Martin Murray has never had it easy. In four attempts at world titles he has travelled to Germany twice to face Felix Sturm and Arthur Abraham, Monaco to box a prime Genady Golovkin and Argentina to face Sergio Martinez. He was also due to face Julio Cesar Chavez Jr in Texas, but that fell through because of visa issues.
“I’ve never turned down a fight,” Murray said. “That’s why you need a good manager and a trainer, who know when to say no. But I would face anyone if the money was right.”
Murray has his fifth world title shot when he challenges Billy Joe Saunders for the WBO super-middleweight title at the SSE Arena, Wembley, on Friday. It will be behind closed doors, but that doesn’t bother Murray. “I’m used to the crowd being against me,” he said.
At 38, this must be a last chance for Murray and while Saunders is unbeaten and a WBO champion at two weights, hiss rollcall of opponents doesn’t stack up well next to Murray’s. They were meant to meet before in 2018, but twice Saunders pulled out because of injury.
“I was angry at the time, but I’m over it,” Murray said. “I was frustrated at the time. I had gone through two training camps, time away from my family and to be let down the second time was hard. I don’t hold nothing against anyone. I’m just happy we are here and it is finally happening.”
Considering how things have gone since then for Murray, it is remarkable he has got another shot. Firstly, there was a defeat to Hassan N’Dam three days before Christmas that year, which was the start of a miserable festive period.
“I had booked to go on a cruise in Asia 18 months before and it turned out the day I was fighting was the day I was supposed to be going on the cruise,” Murray said. “My family went flew to Hong Kong. I had an off night, but still thought I won. I had to get a flight the next day to Hanoi. I only saw my wife and kids on Christmas Day, then I got a water infection and ended up in the hospital on the boat on New Years’ Eve.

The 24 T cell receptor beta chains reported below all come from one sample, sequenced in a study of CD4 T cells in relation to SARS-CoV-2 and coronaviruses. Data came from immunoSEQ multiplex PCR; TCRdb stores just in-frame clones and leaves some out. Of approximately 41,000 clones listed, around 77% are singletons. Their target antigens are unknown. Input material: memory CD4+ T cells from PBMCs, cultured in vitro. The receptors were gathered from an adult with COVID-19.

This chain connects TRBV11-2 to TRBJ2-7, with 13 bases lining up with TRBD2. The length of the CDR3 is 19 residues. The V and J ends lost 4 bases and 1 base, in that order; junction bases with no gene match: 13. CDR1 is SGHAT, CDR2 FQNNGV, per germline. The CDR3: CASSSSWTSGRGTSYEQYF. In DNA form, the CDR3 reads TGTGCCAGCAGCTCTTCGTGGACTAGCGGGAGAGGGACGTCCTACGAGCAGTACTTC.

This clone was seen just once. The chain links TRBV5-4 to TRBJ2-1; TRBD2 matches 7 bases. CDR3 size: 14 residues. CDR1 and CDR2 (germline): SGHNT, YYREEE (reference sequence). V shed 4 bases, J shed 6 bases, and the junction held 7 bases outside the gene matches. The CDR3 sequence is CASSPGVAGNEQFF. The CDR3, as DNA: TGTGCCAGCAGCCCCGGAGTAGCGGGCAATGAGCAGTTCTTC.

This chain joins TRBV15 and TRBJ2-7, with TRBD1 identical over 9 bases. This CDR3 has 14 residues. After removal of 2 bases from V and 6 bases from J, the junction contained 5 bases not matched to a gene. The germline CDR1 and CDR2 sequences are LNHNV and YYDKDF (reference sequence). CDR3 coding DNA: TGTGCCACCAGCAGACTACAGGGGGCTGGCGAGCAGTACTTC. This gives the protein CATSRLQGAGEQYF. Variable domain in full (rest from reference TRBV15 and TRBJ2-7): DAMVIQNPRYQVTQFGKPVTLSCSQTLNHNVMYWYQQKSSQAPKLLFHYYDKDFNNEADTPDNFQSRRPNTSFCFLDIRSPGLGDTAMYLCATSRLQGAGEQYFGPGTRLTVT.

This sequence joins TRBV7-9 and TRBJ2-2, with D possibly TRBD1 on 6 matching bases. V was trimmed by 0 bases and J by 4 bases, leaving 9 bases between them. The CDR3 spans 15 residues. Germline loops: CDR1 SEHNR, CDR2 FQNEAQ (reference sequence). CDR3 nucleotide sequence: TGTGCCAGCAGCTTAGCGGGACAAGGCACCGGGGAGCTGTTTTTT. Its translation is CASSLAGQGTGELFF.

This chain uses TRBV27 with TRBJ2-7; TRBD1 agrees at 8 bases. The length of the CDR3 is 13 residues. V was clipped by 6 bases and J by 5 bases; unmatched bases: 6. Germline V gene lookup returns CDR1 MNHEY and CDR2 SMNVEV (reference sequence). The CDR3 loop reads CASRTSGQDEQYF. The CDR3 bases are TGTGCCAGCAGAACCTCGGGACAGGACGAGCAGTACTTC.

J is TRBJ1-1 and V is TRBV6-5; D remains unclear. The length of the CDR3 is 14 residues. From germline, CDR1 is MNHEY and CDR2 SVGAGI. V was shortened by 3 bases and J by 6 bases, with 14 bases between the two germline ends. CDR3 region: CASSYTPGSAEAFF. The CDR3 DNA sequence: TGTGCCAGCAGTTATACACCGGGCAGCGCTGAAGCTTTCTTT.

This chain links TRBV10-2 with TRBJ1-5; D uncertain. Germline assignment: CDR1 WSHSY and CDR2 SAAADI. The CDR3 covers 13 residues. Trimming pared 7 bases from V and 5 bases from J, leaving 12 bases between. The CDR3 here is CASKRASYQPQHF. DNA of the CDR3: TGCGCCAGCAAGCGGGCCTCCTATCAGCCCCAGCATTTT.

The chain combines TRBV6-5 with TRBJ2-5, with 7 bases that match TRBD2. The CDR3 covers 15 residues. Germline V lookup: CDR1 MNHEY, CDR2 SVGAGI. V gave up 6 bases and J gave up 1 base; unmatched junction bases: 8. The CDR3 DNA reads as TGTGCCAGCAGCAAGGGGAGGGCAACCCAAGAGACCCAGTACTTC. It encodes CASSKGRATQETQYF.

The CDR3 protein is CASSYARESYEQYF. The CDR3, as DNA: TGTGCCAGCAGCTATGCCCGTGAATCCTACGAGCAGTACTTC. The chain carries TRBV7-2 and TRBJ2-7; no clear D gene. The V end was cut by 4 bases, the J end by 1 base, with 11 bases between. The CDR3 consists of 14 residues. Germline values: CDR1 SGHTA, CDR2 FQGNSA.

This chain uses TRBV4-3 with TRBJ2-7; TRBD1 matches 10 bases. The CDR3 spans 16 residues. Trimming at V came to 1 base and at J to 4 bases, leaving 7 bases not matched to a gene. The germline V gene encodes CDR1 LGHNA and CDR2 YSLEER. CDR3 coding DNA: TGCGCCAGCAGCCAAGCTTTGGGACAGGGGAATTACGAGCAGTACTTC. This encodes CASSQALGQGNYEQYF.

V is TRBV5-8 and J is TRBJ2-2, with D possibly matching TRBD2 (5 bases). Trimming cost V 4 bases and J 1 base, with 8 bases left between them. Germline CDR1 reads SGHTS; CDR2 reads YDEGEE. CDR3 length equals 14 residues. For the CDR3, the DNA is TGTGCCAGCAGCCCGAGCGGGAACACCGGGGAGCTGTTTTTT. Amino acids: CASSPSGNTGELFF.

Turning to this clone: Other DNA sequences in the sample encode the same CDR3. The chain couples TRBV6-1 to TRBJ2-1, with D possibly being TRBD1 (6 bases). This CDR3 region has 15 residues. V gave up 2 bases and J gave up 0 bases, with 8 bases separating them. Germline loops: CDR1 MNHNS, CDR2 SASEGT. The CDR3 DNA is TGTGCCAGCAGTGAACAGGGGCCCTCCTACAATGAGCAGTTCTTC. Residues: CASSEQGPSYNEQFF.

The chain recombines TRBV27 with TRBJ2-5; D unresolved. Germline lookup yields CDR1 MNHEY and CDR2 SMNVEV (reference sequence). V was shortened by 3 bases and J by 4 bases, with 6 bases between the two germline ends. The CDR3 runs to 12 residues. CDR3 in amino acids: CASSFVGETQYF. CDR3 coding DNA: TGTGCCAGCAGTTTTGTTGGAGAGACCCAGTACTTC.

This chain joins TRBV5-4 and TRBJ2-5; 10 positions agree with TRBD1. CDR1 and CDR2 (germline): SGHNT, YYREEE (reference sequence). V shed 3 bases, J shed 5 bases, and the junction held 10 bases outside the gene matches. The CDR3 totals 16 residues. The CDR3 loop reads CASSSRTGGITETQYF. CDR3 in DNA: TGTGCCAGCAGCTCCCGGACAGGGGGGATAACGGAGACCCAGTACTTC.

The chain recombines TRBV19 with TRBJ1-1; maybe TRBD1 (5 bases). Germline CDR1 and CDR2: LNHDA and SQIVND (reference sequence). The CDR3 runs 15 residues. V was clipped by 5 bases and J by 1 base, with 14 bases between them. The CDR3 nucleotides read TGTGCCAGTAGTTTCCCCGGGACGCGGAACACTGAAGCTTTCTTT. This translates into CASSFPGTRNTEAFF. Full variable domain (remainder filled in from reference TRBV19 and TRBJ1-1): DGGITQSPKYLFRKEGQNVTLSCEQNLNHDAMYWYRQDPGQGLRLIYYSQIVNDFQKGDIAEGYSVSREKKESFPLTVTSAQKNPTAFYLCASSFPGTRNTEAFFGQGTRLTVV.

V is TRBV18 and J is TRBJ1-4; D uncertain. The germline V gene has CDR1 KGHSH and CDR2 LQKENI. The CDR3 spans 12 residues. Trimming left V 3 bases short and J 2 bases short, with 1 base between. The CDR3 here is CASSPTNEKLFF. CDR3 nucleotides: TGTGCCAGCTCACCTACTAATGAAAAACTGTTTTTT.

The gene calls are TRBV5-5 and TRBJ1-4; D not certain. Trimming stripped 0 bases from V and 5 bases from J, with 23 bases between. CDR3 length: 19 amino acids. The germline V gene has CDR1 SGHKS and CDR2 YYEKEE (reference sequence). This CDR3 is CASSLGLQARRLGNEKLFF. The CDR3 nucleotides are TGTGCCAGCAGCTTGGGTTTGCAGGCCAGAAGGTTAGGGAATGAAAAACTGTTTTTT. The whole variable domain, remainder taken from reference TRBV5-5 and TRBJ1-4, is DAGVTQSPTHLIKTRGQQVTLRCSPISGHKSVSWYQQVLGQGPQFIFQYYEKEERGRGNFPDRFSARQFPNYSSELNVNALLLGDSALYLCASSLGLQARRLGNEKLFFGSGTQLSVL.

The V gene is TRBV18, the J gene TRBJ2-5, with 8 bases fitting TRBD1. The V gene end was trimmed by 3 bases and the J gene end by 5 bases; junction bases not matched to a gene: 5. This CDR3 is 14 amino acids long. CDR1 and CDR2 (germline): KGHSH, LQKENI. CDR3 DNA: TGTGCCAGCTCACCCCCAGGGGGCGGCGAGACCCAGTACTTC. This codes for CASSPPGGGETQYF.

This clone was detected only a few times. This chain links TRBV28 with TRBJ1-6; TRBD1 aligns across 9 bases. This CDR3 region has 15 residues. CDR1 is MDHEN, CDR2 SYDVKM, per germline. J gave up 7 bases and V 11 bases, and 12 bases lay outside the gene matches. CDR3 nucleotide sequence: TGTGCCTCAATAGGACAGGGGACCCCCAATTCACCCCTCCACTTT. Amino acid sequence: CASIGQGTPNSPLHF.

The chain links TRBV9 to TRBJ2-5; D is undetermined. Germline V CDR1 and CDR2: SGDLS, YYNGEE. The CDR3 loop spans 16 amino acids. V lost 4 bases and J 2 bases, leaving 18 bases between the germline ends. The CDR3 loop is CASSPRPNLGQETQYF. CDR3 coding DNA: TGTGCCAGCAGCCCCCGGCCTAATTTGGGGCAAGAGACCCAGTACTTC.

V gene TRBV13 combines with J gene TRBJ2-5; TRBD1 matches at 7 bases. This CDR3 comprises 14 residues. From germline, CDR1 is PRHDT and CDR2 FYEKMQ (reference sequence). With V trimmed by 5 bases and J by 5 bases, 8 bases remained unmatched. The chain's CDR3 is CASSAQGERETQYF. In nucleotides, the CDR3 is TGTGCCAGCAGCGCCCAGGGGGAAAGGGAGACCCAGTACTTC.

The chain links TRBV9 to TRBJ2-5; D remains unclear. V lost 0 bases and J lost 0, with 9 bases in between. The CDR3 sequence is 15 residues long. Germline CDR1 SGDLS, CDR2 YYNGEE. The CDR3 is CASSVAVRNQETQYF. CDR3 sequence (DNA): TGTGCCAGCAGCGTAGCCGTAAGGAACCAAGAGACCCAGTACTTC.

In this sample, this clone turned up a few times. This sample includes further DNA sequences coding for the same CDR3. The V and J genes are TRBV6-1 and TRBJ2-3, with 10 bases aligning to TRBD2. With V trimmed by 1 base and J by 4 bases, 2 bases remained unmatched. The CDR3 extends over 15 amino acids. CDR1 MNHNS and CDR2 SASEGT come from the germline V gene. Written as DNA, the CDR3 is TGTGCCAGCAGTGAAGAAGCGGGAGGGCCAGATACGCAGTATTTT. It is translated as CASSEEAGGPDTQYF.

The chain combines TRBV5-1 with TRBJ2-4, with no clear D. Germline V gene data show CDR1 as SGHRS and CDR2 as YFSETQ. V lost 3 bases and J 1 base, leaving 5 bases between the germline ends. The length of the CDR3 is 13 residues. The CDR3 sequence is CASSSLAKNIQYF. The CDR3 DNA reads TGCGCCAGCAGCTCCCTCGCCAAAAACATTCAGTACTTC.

“I just thought that was it. I’ve never cut corners but sometimes you don’t get out what you put in. I thought I had had enough. I came back and Jamie [Moore, his trainer] came round and it was like ‘What are we going to do?’ I started personal training and through that and passing on my love of boxing, I got my love of it back. Then I just thought I would take it a fight at a time. Then I thought I could still do it and there was still a big fight in me.”
He had two wins in 2019, which he hoped would set him up for a big 2020, only for the world to fall apart. When you are in your late 30s, the sporting lockdown cause by coronavirus made him believe his time was up, before he got the call out of the blue to face Saunders.2
“A couple of months ago I thought it was time,” Murray said. “COVID has ruined a lot of people’s lives and I thought it had ruined my career. And I thought I might call it a day. When is boxing going to start?
“I’ve been on some lonely places at times, but I’ve always believed in myself. Hope has always been here. I thought it would finish my career, but it will end up making it.
“I know I am in for a hard fight but I don’t think he has fought anyone like me, he hasn’t fought the opposition I have fought and I always felt I could beat them. But in the same breath, it’s a hard fight, I like challenge, I’ve always wanted to test myself against the best. He’s one of the best, he’s a world champion. But I’m ready for it and I do think I can win.”
Ron Lewis is a senior writer for Boxing Scene. He was Boxing Correspondent for The Times, where he worked from 2001-2019 - covering four Olympic Games and numerous world title fights across the globe. He has written about boxing for a wide variety of publications worldwide since the 1980s.